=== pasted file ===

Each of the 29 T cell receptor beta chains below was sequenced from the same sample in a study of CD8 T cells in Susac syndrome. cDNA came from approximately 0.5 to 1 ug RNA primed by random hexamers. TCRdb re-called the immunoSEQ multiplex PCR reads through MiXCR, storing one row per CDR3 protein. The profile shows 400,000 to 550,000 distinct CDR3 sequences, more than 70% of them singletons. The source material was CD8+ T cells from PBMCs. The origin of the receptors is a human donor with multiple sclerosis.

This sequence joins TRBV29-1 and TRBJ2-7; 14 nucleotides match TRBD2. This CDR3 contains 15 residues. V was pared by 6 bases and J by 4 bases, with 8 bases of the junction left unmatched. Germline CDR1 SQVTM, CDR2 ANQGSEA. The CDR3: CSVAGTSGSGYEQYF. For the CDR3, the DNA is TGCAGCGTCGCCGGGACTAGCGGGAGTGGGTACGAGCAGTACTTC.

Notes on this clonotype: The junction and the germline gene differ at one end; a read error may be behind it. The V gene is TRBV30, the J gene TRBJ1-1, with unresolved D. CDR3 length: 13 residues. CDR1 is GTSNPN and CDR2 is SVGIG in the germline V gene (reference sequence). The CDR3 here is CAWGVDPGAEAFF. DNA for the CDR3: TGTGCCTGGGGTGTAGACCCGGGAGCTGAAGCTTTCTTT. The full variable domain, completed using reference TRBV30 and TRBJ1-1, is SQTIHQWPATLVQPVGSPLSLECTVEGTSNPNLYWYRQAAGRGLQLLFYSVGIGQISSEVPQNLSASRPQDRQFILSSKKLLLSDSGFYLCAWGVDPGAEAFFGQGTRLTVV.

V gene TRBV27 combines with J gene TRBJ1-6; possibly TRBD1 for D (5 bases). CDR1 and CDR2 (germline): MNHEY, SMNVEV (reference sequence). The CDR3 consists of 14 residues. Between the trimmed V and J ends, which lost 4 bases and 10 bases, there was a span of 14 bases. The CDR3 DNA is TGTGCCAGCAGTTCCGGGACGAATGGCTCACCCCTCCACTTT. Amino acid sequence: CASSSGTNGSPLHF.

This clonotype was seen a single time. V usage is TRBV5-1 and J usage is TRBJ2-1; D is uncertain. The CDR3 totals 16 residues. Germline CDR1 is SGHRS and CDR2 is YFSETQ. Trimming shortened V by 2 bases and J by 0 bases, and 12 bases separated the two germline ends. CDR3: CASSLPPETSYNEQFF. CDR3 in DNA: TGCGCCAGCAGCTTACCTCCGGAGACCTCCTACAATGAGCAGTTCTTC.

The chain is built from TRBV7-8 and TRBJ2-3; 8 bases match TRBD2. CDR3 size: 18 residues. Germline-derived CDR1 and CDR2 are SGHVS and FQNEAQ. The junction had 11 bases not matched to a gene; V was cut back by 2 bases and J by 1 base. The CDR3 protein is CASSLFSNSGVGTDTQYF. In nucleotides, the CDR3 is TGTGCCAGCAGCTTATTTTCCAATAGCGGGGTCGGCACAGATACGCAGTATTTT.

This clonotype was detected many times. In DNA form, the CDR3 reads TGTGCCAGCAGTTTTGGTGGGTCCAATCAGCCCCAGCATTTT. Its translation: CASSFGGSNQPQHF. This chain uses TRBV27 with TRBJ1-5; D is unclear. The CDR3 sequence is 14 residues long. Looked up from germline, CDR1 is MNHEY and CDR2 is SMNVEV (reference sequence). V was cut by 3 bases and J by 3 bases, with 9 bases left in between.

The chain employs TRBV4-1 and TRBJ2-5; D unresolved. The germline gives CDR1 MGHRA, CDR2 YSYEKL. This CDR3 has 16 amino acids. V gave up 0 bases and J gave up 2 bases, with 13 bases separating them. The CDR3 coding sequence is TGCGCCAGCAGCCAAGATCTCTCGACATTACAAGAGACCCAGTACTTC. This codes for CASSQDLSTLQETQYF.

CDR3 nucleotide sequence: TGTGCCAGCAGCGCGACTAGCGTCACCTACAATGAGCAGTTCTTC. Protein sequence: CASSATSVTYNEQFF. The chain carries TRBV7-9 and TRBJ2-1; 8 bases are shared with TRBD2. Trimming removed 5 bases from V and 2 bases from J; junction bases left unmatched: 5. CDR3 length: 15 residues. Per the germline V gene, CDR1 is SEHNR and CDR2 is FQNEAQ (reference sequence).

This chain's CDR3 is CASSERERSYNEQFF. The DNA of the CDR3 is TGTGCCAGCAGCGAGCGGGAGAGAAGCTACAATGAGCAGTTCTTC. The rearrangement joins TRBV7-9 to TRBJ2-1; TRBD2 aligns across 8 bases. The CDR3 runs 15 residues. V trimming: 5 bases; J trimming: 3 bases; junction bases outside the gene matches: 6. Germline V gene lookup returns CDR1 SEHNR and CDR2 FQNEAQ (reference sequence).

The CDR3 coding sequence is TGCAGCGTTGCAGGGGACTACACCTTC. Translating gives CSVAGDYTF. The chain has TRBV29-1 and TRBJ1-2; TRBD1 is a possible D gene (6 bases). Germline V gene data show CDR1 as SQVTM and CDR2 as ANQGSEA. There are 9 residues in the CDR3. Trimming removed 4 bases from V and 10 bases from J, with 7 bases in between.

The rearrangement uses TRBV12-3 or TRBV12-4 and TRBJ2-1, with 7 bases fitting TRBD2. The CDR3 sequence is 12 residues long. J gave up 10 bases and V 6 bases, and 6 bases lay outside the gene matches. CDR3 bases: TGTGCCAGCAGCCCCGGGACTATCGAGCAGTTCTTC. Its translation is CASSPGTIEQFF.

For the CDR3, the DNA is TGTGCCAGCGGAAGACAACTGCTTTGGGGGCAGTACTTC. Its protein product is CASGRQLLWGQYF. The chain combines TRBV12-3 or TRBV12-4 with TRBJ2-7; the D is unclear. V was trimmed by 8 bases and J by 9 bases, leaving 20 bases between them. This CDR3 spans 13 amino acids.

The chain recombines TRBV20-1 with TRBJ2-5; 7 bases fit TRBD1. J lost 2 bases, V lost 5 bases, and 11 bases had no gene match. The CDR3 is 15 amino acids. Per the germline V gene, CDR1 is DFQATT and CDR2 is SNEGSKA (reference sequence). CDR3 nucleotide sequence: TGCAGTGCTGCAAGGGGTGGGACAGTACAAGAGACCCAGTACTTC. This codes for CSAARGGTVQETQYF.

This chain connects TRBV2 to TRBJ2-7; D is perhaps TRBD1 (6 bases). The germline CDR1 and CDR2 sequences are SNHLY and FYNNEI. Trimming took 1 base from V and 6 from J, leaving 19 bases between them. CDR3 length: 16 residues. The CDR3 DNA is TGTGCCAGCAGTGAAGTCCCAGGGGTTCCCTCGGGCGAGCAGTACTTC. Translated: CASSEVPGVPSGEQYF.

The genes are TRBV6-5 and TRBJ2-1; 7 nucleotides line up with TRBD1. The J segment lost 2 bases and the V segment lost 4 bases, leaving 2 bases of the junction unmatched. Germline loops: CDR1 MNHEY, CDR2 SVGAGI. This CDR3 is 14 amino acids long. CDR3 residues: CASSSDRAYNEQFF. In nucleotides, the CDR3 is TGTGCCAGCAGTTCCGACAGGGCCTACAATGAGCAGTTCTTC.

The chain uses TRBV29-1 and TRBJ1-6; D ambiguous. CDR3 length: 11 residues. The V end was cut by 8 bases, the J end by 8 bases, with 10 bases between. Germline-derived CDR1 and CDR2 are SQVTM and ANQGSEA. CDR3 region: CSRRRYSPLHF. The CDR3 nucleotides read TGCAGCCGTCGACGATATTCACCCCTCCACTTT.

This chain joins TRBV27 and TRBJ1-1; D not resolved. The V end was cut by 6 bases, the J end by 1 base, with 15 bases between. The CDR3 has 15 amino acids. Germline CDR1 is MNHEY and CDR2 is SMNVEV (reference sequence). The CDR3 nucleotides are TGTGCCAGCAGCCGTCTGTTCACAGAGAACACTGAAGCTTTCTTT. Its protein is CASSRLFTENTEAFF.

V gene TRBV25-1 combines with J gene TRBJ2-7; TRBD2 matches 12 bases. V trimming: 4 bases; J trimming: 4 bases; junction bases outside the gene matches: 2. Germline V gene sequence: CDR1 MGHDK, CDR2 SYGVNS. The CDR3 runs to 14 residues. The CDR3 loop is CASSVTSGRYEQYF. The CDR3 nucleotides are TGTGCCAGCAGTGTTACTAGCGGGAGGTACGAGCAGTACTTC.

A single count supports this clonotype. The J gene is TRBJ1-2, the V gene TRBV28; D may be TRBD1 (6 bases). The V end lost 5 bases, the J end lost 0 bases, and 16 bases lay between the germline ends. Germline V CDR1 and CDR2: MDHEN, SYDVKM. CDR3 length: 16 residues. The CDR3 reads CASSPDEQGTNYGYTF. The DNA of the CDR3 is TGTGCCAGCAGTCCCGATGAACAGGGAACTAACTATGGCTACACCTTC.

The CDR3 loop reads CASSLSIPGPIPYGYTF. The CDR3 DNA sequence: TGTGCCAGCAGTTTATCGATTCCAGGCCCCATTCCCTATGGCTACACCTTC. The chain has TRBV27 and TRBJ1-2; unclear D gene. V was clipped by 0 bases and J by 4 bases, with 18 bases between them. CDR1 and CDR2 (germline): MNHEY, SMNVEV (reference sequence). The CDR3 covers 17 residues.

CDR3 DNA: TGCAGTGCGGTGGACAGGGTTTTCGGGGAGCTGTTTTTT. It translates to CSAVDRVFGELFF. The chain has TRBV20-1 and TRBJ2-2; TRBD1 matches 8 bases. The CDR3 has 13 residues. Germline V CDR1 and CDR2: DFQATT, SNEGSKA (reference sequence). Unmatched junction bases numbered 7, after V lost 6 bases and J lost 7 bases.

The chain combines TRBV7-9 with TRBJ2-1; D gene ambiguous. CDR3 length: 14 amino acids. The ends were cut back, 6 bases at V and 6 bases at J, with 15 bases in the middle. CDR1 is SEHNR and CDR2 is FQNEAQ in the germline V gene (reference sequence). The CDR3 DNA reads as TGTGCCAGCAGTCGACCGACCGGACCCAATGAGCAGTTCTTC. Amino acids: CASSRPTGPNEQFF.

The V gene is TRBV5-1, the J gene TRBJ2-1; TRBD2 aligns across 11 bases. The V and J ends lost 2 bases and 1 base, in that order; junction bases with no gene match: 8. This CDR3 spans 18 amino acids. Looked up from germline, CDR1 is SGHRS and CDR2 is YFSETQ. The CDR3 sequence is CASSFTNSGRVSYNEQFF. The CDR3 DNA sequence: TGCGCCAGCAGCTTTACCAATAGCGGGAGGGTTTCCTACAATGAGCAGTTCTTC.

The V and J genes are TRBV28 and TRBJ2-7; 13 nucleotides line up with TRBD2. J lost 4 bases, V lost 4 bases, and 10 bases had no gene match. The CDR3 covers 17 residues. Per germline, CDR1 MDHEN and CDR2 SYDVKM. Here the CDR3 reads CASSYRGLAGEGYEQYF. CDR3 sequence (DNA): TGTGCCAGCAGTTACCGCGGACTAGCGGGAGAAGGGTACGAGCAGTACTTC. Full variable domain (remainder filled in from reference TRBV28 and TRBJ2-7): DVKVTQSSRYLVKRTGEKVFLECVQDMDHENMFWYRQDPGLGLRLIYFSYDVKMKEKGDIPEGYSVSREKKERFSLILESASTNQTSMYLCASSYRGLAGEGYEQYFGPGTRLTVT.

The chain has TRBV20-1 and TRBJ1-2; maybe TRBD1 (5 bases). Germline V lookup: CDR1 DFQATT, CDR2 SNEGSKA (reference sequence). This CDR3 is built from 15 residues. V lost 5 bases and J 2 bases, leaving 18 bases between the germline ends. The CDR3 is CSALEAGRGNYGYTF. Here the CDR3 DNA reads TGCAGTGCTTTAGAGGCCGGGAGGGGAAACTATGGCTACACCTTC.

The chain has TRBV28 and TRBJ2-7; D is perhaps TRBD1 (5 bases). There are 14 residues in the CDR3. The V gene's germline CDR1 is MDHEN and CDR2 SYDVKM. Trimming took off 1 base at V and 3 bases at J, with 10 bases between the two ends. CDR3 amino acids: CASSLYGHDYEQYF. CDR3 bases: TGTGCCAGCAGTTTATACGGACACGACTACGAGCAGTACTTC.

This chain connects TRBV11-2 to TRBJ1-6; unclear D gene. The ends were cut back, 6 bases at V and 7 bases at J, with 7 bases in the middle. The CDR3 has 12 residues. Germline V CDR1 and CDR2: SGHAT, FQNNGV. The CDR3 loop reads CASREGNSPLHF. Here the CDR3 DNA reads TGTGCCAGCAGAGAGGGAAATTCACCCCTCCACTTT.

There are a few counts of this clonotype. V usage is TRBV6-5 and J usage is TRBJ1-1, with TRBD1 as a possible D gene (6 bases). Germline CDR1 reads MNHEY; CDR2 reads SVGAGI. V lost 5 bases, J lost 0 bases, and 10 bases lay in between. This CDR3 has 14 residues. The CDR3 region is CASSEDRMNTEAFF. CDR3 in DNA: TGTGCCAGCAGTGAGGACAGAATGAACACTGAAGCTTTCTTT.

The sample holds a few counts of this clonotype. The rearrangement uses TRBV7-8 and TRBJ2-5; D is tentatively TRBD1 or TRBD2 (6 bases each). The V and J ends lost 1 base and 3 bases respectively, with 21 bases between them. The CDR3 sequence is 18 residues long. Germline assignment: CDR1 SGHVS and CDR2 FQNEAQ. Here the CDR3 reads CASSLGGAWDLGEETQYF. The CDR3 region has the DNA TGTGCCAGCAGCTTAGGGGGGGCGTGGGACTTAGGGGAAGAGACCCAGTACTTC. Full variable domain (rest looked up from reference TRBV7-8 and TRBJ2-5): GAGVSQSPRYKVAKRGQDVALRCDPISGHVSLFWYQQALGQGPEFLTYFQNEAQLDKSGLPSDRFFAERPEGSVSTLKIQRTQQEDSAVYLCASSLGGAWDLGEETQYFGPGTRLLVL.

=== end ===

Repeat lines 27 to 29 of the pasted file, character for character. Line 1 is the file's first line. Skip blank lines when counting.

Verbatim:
The chain has TRBV28 and TRBJ2-7; D is perhaps TRBD1 (5 bases). There are 14 residues in the CDR3. The V gene's germline CDR1 is MDHEN and CDR2 SYDVKM. Trimming took off 1 base at V and 3 bases at J, with 10 bases between the two ends. CDR3 amino acids: CASSLYGHDYEQYF. CDR3 bases: TGTGCCAGCAGTTTATACGGACACGACTACGAGCAGTACTTC.

This chain connects TRBV11-2 to TRBJ1-6; unclear D gene. The ends were cut back, 6 bases at V and 7 bases at J, with 7 bases in the middle. The CDR3 has 12 residues. Germline V CDR1 and CDR2: SGHAT, FQNNGV. The CDR3 loop reads CASREGNSPLHF. Here the CDR3 DNA reads TGTGCCAGCAGAGAGGGAAATTCACCCCTCCACTTT.

There are a few counts of this clonotype. V usage is TRBV6-5 and J usage is TRBJ1-1, with TRBD1 as a possible D gene (6 bases). Germline CDR1 reads MNHEY; CDR2 reads SVGAGI. V lost 5 bases, J lost 0 bases, and 10 bases lay in between. This CDR3 has 14 residues. The CDR3 region is CASSEDRMNTEAFF. CDR3 in DNA: TGTGCCAGCAGTGAGGACAGAATGAACACTGAAGCTTTCTTT.